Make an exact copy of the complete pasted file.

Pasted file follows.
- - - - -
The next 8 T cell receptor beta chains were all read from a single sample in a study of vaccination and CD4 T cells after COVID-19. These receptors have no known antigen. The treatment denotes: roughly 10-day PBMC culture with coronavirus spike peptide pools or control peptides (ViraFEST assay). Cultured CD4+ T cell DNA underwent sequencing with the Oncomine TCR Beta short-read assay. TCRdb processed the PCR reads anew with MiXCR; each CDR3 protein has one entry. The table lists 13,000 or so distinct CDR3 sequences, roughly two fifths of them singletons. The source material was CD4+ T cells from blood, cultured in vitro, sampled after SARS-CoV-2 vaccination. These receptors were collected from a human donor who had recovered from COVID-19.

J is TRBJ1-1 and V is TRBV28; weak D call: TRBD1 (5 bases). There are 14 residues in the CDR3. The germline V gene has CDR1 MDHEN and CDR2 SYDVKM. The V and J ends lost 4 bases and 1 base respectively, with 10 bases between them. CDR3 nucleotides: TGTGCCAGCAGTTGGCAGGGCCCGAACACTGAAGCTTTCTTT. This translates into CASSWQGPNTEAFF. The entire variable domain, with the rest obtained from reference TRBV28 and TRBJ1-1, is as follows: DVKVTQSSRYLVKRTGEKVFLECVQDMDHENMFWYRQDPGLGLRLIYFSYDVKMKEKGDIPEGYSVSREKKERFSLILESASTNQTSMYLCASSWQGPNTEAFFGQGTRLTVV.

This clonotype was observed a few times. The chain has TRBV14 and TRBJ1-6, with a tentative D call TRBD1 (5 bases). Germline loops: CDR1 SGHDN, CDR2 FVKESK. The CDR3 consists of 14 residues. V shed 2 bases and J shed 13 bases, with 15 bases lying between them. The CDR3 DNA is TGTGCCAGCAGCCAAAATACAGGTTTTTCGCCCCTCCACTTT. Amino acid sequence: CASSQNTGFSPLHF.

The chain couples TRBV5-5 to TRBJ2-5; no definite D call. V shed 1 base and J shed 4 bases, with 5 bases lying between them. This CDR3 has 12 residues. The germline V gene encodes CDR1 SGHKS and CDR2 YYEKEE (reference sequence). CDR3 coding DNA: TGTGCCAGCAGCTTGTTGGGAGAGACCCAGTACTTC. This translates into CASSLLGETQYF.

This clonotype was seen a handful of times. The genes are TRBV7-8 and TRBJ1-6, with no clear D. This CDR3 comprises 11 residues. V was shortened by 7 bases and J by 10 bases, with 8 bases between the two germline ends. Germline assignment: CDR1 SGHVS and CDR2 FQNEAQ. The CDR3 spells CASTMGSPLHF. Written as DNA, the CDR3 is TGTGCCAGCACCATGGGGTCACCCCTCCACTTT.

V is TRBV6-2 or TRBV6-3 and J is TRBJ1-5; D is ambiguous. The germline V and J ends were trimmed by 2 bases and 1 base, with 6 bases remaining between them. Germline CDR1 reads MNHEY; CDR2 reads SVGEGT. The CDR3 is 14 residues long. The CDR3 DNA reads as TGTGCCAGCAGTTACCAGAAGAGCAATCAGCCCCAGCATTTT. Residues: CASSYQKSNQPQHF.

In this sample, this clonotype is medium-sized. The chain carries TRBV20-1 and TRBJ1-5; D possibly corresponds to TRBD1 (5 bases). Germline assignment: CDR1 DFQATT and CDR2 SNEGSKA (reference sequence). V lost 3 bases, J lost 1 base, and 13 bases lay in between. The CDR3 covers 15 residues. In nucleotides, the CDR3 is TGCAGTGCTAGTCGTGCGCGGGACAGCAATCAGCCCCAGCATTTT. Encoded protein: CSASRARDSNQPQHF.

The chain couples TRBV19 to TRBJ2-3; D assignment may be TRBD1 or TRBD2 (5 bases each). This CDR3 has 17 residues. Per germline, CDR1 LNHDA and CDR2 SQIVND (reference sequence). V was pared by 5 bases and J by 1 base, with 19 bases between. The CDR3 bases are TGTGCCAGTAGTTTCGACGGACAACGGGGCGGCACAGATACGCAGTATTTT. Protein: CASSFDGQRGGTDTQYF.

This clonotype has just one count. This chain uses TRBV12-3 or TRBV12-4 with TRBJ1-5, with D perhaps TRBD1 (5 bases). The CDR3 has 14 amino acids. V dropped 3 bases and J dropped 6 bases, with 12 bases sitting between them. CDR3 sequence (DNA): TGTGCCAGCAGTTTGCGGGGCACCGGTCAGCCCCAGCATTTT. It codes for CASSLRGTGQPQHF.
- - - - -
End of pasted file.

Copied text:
The next 8 T cell receptor beta chains were all read from a single sample in a study of vaccination and CD4 T cells after COVID-19. These receptors have no known antigen. The treatment denotes: roughly 10-day PBMC culture with coronavirus spike peptide pools or control peptides (ViraFEST assay). Cultured CD4+ T cell DNA underwent sequencing with the Oncomine TCR Beta short-read assay. TCRdb processed the PCR reads anew with MiXCR; each CDR3 protein has one entry. The table lists 13,000 or so distinct CDR3 sequences, roughly two fifths of them singletons. The source material was CD4+ T cells from blood, cultured in vitro, sampled after SARS-CoV-2 vaccination. These receptors were collected from a human donor who had recovered from COVID-19.

J is TRBJ1-1 and V is TRBV28; weak D call: TRBD1 (5 bases). There are 14 residues in the CDR3. The germline V gene has CDR1 MDHEN and CDR2 SYDVKM. The V and J ends lost 4 bases and 1 base respectively, with 10 bases between them. CDR3 nucleotides: TGTGCCAGCAGTTGGCAGGGCCCGAACACTGAAGCTTTCTTT. This translates into CASSWQGPNTEAFF. The entire variable domain, with the rest obtained from reference TRBV28 and TRBJ1-1, is as follows: DVKVTQSSRYLVKRTGEKVFLECVQDMDHENMFWYRQDPGLGLRLIYFSYDVKMKEKGDIPEGYSVSREKKERFSLILESASTNQTSMYLCASSWQGPNTEAFFGQGTRLTVV.

This clonotype was observed a few times. The chain has TRBV14 and TRBJ1-6, with a tentative D call TRBD1 (5 bases). Germline loops: CDR1 SGHDN, CDR2 FVKESK. The CDR3 consists of 14 residues. V shed 2 bases and J shed 13 bases, with 15 bases lying between them. The CDR3 DNA is TGTGCCAGCAGCCAAAATACAGGTTTTTCGCCCCTCCACTTT. Amino acid sequence: CASSQNTGFSPLHF.

The chain couples TRBV5-5 to TRBJ2-5; no definite D call. V shed 1 base and J shed 4 bases, with 5 bases lying between them. This CDR3 has 12 residues. The germline V gene encodes CDR1 SGHKS and CDR2 YYEKEE (reference sequence). CDR3 coding DNA: TGTGCCAGCAGCTTGTTGGGAGAGACCCAGTACTTC. This translates into CASSLLGETQYF.

This clonotype was seen a handful of times. The genes are TRBV7-8 and TRBJ1-6, with no clear D. This CDR3 comprises 11 residues. V was shortened by 7 bases and J by 10 bases, with 8 bases between the two germline ends. Germline assignment: CDR1 SGHVS and CDR2 FQNEAQ. The CDR3 spells CASTMGSPLHF. Written as DNA, the CDR3 is TGTGCCAGCACCATGGGGTCACCCCTCCACTTT.

V is TRBV6-2 or TRBV6-3 and J is TRBJ1-5; D is ambiguous. The germline V and J ends were trimmed by 2 bases and 1 base, with 6 bases remaining between them. Germline CDR1 reads MNHEY; CDR2 reads SVGEGT. The CDR3 is 14 residues long. The CDR3 DNA reads as TGTGCCAGCAGTTACCAGAAGAGCAATCAGCCCCAGCATTTT. Residues: CASSYQKSNQPQHF.

In this sample, this clonotype is medium-sized. The chain carries TRBV20-1 and TRBJ1-5; D possibly corresponds to TRBD1 (5 bases). Germline assignment: CDR1 DFQATT and CDR2 SNEGSKA (reference sequence). V lost 3 bases, J lost 1 base, and 13 bases lay in between. The CDR3 covers 15 residues. In nucleotides, the CDR3 is TGCAGTGCTAGTCGTGCGCGGGACAGCAATCAGCCCCAGCATTTT. Encoded protein: CSASRARDSNQPQHF.

The chain couples TRBV19 to TRBJ2-3; D assignment may be TRBD1 or TRBD2 (5 bases each). This CDR3 has 17 residues. Per germline, CDR1 LNHDA and CDR2 SQIVND (reference sequence). V was pared by 5 bases and J by 1 base, with 19 bases between. The CDR3 bases are TGTGCCAGTAGTTTCGACGGACAACGGGGCGGCACAGATACGCAGTATTTT. Protein: CASSFDGQRGGTDTQYF.

This clonotype has just one count. This chain uses TRBV12-3 or TRBV12-4 with TRBJ1-5, with D perhaps TRBD1 (5 bases). The CDR3 has 14 amino acids. V dropped 3 bases and J dropped 6 bases, with 12 bases sitting between them. CDR3 sequence (DNA): TGTGCCAGCAGTTTGCGGGGCACCGGTCAGCCCCAGCATTTT. It codes for CASSLRGTGQPQHF.